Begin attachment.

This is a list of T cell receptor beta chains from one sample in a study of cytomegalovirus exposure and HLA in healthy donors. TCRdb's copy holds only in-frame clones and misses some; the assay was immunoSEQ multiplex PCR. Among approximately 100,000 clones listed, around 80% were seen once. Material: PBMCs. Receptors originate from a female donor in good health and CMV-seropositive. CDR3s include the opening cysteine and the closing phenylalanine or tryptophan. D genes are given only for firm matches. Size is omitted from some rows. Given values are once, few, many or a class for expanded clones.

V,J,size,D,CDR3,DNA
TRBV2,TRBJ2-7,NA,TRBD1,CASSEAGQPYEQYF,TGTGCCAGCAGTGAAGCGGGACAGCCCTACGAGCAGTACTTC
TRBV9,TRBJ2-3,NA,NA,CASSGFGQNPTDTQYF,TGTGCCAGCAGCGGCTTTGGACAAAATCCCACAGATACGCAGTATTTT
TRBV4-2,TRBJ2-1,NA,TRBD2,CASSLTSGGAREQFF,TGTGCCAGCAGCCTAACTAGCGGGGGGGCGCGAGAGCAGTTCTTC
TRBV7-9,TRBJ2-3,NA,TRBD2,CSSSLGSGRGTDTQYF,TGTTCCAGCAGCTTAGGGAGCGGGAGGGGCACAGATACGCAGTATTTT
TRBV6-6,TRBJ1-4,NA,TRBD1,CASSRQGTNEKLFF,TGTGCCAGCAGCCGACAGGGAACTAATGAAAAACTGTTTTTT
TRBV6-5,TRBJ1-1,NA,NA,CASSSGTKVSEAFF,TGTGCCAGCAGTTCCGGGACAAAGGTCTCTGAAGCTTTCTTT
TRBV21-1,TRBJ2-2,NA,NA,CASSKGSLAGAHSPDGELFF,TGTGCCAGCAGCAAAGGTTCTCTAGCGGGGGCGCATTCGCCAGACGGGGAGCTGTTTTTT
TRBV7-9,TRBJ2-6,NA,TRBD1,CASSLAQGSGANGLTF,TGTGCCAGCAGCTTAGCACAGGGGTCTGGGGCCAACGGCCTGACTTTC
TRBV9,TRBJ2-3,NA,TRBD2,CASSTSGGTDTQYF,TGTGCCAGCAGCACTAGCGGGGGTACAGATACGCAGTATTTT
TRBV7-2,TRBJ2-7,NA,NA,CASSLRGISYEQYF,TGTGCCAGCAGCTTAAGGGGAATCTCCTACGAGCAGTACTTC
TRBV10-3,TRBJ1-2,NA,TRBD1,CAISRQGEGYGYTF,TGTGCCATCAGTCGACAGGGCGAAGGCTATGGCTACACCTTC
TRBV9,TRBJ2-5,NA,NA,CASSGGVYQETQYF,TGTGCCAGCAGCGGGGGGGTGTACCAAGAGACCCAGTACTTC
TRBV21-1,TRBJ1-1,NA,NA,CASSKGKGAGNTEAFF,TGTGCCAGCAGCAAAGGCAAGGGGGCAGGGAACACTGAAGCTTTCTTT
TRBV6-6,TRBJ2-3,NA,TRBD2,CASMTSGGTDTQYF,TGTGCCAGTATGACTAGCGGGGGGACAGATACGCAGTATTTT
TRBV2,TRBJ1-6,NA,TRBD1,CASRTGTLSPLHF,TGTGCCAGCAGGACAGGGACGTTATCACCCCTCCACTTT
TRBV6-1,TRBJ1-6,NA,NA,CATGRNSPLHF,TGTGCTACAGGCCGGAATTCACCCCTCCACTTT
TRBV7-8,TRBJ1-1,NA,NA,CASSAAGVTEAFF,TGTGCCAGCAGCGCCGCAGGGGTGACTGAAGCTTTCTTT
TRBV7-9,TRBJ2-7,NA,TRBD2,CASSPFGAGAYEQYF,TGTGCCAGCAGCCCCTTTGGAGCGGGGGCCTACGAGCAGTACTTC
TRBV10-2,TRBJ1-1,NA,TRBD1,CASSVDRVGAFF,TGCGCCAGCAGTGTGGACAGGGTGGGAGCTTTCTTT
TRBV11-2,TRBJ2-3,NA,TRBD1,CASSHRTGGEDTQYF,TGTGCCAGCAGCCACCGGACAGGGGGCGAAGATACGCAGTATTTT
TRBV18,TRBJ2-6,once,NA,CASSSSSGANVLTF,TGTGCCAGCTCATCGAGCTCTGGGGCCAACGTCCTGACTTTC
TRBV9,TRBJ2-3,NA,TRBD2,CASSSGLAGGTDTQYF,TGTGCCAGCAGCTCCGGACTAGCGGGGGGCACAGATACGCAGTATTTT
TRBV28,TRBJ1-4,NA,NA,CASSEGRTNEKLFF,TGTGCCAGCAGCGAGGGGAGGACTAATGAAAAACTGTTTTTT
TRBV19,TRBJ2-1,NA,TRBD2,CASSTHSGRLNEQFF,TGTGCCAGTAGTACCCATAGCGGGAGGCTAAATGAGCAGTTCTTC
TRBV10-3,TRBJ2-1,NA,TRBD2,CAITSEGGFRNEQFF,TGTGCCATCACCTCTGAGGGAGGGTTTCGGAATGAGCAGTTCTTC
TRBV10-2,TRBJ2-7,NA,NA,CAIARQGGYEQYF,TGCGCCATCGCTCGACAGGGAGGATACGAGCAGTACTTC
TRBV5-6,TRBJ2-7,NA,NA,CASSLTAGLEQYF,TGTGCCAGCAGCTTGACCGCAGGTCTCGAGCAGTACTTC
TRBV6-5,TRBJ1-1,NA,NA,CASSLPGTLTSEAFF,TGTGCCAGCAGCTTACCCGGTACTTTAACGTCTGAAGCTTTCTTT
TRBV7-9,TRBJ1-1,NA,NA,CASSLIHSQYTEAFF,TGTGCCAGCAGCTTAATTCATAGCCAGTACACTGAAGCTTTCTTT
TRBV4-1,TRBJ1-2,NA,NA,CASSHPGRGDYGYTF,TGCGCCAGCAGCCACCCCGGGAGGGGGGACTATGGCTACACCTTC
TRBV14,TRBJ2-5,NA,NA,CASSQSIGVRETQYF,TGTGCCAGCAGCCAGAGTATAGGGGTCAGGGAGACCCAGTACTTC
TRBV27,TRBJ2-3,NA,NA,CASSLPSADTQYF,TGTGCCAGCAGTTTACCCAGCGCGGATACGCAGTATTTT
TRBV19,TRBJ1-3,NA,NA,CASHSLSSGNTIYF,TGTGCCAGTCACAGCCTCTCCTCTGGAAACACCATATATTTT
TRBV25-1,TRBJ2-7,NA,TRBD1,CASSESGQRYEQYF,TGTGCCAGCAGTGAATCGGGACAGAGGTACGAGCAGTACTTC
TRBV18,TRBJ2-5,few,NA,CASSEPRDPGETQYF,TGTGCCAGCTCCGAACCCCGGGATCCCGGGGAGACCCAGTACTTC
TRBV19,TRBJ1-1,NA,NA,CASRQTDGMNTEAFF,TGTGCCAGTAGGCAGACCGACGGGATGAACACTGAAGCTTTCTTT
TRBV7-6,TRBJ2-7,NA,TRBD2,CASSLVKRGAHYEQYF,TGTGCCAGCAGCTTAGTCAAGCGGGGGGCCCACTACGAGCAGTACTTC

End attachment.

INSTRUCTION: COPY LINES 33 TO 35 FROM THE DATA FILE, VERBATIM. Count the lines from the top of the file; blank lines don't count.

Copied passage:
TRBV14,TRBJ2-5,NA,NA,CASSQSIGVRETQYF,TGTGCCAGCAGCCAGAGTATAGGGGTCAGGGAGACCCAGTACTTC
TRBV27,TRBJ2-3,NA,NA,CASSLPSADTQYF,TGTGCCAGCAGTTTACCCAGCGCGGATACGCAGTATTTT
TRBV19,TRBJ1-3,NA,NA,CASHSLSSGNTIYF,TGTGCCAGTCACAGCCTCTCCTCTGGAAACACCATATATTTT